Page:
Chronic disability secondary to Achilles tendon ruptures

Chronic disability secondary to Achilles tendon ruptures:

    Mr B is a 40-year-old gentlemen who presented to Physio and Fitness Clinic following a complex history of right sided Achilles related injuries. This included an initial rupture, which was managed surgically, followed by partial rupture 18 months later – which was not managed by a health professional. As a result, Mr B reported ongoing and significant difficulty with loading activity due to weakness despite over six months passing since the most recent injury. Previously he had participated in social sports, which he refrained from post injury due to fear of re-injury and inability to produce adequate right-side strength and power.

    Objective testing revealed greatly reduced right sided maximal dynamic strength – in particular, eccentric strength to the point of not being able to maintain force while lowering from a plantarflexed position while under load ~ 70% concentric 1RM. Additionally, considerable muscle wasting was evident on the right side relative to the left lower limb. 

    Initial management consisted of prescription of single leg concentric heavy-slow resistance plantar flexor exercise, akin to that used often in Achilles tendinopathy rehabilitation. This was set at 4×8 repetitions, at an intensity of two repetitions in reserve (RIR) – using a weight that, at 8 repetitions, would induce fatigue that would only allow an additional two more repetitions to be completed if required. Exercise mode included bent and straight knee exercise positions, to target both the soleus and gastrocnemii. Mr B also completed assisted (other lower limb) eccentric resistance exercise at an intensity that he could maintain control through range. Additionally, functional isometrics (supramaximal) were prescribed – these are isometric holds at different plantar flexor positions. Mr B was completed this program once per week under physiotherapist supervision, and at least twice a week at home as best able with available equipment. This frequency was prescribed to ensure adequate volume for strength physiological adaptations to occur.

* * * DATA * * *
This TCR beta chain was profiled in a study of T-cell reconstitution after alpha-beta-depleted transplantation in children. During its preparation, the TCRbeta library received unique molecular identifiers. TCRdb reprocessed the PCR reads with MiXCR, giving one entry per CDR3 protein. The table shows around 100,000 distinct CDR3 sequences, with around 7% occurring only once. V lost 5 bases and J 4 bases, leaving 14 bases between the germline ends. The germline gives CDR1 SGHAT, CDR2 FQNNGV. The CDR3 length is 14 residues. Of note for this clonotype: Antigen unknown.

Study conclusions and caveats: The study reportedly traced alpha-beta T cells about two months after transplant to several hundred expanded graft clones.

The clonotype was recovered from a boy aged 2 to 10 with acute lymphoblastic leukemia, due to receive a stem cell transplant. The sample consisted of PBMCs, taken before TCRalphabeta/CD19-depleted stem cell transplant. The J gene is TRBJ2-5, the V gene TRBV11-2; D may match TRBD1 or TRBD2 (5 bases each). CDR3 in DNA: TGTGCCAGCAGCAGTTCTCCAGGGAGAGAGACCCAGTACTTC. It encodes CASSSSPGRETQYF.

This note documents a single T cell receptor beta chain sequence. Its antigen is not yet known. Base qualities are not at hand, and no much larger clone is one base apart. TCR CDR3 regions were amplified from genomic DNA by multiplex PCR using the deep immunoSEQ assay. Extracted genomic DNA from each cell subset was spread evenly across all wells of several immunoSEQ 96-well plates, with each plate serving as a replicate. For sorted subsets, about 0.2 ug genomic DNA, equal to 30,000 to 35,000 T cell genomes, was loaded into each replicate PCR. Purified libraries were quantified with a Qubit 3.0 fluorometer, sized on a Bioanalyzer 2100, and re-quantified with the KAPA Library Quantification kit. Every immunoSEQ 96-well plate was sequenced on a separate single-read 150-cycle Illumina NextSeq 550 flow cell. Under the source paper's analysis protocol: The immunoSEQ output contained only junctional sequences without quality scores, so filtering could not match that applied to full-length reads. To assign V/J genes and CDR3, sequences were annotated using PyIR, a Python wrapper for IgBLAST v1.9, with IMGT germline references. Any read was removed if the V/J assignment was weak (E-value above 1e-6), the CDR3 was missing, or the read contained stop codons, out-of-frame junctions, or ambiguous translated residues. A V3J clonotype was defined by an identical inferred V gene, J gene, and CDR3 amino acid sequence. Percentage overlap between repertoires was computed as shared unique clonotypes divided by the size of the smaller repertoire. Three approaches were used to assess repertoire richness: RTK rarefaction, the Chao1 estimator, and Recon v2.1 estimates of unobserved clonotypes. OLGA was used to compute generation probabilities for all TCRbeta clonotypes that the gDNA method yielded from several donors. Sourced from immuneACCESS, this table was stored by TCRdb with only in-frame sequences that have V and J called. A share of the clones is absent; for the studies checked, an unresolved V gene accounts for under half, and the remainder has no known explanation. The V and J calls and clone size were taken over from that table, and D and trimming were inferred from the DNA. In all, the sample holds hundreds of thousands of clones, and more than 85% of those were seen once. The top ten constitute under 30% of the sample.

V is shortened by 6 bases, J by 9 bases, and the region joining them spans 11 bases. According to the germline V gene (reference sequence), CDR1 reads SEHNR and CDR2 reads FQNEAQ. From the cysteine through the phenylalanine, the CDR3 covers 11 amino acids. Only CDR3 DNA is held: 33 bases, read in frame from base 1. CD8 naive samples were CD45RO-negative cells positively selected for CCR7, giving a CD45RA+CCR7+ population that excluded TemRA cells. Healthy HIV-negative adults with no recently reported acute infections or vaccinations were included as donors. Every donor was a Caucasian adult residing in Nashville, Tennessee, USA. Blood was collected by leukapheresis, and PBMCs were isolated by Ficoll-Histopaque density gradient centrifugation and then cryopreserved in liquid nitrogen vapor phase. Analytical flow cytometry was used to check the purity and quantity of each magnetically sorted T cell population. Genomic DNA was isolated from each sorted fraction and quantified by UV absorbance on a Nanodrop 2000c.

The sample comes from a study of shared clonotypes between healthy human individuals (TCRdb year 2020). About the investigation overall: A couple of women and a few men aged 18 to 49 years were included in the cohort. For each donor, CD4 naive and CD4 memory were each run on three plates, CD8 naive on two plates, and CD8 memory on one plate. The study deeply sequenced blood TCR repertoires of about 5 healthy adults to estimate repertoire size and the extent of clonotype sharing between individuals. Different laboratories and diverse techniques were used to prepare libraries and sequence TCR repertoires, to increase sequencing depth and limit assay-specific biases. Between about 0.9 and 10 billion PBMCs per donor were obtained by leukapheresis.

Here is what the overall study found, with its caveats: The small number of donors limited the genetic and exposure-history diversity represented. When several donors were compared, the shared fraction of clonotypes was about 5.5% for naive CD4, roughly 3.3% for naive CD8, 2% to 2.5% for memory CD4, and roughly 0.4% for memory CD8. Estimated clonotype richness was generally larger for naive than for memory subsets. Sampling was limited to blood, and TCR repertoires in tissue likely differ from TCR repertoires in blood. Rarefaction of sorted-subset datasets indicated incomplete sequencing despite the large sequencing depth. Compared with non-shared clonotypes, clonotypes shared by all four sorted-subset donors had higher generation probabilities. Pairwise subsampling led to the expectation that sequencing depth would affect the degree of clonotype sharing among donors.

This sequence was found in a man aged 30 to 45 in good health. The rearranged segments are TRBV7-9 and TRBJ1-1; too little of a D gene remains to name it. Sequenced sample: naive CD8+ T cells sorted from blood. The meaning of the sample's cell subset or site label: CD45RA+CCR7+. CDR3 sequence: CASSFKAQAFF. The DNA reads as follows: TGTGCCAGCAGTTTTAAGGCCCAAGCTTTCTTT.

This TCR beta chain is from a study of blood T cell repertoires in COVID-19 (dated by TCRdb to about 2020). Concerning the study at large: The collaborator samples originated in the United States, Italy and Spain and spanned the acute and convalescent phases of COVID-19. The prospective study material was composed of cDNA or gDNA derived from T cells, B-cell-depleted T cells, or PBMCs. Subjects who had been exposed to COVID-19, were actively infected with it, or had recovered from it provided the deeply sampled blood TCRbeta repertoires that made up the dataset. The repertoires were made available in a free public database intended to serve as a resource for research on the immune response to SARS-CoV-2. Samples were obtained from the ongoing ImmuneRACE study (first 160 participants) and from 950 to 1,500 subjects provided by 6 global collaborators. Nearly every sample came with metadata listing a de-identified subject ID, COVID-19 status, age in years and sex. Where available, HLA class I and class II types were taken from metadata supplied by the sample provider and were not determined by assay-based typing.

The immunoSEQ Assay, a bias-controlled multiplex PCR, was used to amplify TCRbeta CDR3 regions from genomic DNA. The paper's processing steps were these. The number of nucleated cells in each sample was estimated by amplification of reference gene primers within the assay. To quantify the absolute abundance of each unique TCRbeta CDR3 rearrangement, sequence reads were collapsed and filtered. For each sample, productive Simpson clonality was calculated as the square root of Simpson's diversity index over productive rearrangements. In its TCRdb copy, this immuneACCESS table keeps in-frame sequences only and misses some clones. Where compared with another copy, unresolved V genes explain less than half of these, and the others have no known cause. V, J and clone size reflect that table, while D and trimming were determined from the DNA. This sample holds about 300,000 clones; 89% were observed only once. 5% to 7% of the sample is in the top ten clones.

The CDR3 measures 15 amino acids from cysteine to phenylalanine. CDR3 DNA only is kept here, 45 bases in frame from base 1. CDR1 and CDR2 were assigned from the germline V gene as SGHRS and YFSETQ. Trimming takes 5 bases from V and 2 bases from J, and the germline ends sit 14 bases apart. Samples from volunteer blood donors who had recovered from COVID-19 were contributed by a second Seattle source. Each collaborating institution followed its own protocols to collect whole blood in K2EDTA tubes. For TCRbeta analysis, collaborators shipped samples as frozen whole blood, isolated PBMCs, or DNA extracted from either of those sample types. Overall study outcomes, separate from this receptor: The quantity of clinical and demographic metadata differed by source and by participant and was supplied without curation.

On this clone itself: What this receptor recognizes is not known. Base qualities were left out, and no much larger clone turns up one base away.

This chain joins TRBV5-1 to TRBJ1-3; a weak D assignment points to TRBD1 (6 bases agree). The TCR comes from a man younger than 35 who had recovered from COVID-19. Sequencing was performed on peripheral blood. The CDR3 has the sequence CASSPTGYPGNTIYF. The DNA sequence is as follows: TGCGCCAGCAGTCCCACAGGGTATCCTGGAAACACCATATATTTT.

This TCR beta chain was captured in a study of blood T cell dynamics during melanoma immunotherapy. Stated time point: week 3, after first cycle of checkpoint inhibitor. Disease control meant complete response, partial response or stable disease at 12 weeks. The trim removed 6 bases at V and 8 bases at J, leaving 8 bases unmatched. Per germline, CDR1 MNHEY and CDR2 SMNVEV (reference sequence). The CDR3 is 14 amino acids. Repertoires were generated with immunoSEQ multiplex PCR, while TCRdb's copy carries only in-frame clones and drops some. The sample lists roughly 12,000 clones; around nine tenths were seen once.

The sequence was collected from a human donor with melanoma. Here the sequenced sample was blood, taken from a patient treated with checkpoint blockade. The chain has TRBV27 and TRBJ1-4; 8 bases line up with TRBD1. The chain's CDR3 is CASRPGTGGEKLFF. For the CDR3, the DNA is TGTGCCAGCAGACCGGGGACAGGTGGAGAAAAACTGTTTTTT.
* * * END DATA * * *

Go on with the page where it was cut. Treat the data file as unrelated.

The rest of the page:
After four weeks of this exercise, eccentric control through range was much improved – Mr B was able to demonstrate slow and controlled eccentric motion under resistance greater than body weight through full range. Accordingly, the eccentric phase was incorporated into heavy-slow resistance plantar flexor exercise. In the same time period, concentric exercise weight had progressed to maintain the two RIR intensity. In addition to resistance based, functional exercise was added that required power and/or control of the ankle plantar flexors. This included sled pushes (power; figure 1) and tip-toe walking (control).

    Achilles tendon ruptures:

    Figure 1: Example of sled exercise to develop functional plantar flexor power.

    At the time of writing, Mr B has not yet returned to social sport, however he reports improved confidence and reduced disability on the right side. He plans to coach junior sport, and is confident he can participate enough to demonstrate technique to his team!

     

    Discussion:

    Plantar flexor deficits are common following Achilles tendon rupture and repair, which may be due in part to elongation of the Achilles tendon (Silbernagel, Steele & Manal, 2012). In particular, heel raise height and maximal strength is often reduced (Silbernagel et al., 2009; Brorsson, Silbernagel, Olsson & Helander, 2018), and these deficits can persist for a number of years after rupture irrespective of whether management is surgical or conservative. 

    Strengthening interventions incorporating external resistance are recommended for restoring strength deficits post Achilles tendon rupture (after initial phases) (Zellers, Cortes and Silbernagel, 2016).

     

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